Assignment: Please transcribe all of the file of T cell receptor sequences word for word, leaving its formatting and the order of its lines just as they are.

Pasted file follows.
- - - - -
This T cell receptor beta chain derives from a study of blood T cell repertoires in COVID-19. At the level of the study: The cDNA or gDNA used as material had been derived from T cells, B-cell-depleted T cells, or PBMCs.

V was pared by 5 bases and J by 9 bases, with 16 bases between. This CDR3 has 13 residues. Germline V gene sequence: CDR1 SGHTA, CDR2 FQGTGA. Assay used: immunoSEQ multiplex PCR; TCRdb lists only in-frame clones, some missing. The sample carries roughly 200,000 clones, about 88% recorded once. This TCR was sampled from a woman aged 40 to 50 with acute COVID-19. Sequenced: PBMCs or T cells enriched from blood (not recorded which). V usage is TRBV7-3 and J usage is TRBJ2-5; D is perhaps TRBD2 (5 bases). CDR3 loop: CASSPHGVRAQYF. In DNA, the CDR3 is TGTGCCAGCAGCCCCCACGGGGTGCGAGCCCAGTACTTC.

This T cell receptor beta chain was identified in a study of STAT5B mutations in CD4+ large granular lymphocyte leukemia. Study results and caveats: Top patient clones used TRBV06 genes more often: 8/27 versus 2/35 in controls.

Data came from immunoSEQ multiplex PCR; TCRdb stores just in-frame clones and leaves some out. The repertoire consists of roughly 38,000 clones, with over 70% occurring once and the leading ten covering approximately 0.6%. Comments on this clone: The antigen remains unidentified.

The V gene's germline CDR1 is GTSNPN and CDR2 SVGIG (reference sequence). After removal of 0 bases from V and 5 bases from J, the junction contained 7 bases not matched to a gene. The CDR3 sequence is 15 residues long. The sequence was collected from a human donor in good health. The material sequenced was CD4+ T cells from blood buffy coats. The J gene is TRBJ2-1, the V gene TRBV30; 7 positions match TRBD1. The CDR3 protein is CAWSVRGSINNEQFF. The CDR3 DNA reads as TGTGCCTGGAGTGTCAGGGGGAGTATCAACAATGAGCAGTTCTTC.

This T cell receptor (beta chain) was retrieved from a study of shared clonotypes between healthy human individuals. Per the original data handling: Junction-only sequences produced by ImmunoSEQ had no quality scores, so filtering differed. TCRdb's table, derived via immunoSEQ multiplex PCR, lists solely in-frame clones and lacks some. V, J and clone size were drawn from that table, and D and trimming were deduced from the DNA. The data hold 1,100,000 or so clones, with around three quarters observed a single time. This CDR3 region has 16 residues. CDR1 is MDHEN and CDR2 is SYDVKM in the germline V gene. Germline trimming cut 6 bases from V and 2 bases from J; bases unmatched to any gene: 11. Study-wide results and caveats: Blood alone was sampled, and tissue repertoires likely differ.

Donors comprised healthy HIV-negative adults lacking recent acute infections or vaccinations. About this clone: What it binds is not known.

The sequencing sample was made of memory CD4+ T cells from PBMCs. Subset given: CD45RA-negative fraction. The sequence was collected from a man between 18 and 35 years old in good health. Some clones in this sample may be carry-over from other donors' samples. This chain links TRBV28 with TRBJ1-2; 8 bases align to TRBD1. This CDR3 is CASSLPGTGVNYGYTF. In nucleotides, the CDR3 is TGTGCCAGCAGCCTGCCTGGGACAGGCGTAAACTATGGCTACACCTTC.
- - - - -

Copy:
This T cell receptor beta chain derives from a study of blood T cell repertoires in COVID-19. At the level of the study: The cDNA or gDNA used as material had been derived from T cells, B-cell-depleted T cells, or PBMCs.

V was pared by 5 bases and J by 9 bases, with 16 bases between. This CDR3 has 13 residues. Germline V gene sequence: CDR1 SGHTA, CDR2 FQGTGA. Assay used: immunoSEQ multiplex PCR; TCRdb lists only in-frame clones, some missing. The sample carries roughly 200,000 clones, about 88% recorded once. This TCR was sampled from a woman aged 40 to 50 with acute COVID-19. Sequenced: PBMCs or T cells enriched from blood (not recorded which). V usage is TRBV7-3 and J usage is TRBJ2-5; D is perhaps TRBD2 (5 bases). CDR3 loop: CASSPHGVRAQYF. In DNA, the CDR3 is TGTGCCAGCAGCCCCCACGGGGTGCGAGCCCAGTACTTC.

This T cell receptor beta chain was identified in a study of STAT5B mutations in CD4+ large granular lymphocyte leukemia. Study results and caveats: Top patient clones used TRBV06 genes more often: 8/27 versus 2/35 in controls.

Data came from immunoSEQ multiplex PCR; TCRdb stores just in-frame clones and leaves some out. The repertoire consists of roughly 38,000 clones, with over 70% occurring once and the leading ten covering approximately 0.6%. Comments on this clone: The antigen remains unidentified.

The V gene's germline CDR1 is GTSNPN and CDR2 SVGIG (reference sequence). After removal of 0 bases from V and 5 bases from J, the junction contained 7 bases not matched to a gene. The CDR3 sequence is 15 residues long. The sequence was collected from a human donor in good health. The material sequenced was CD4+ T cells from blood buffy coats. The J gene is TRBJ2-1, the V gene TRBV30; 7 positions match TRBD1. The CDR3 protein is CAWSVRGSINNEQFF. The CDR3 DNA reads as TGTGCCTGGAGTGTCAGGGGGAGTATCAACAATGAGCAGTTCTTC.

This T cell receptor (beta chain) was retrieved from a study of shared clonotypes between healthy human individuals. Per the original data handling: Junction-only sequences produced by ImmunoSEQ had no quality scores, so filtering differed. TCRdb's table, derived via immunoSEQ multiplex PCR, lists solely in-frame clones and lacks some. V, J and clone size were drawn from that table, and D and trimming were deduced from the DNA. The data hold 1,100,000 or so clones, with around three quarters observed a single time. This CDR3 region has 16 residues. CDR1 is MDHEN and CDR2 is SYDVKM in the germline V gene. Germline trimming cut 6 bases from V and 2 bases from J; bases unmatched to any gene: 11. Study-wide results and caveats: Blood alone was sampled, and tissue repertoires likely differ.

Donors comprised healthy HIV-negative adults lacking recent acute infections or vaccinations. About this clone: What it binds is not known.

The sequencing sample was made of memory CD4+ T cells from PBMCs. Subset given: CD45RA-negative fraction. The sequence was collected from a man between 18 and 35 years old in good health. Some clones in this sample may be carry-over from other donors' samples. This chain links TRBV28 with TRBJ1-2; 8 bases align to TRBD1. This CDR3 is CASSLPGTGVNYGYTF. In nucleotides, the CDR3 is TGTGCCAGCAGCCTGCCTGGGACAGGCGTAAACTATGGCTACACCTTC.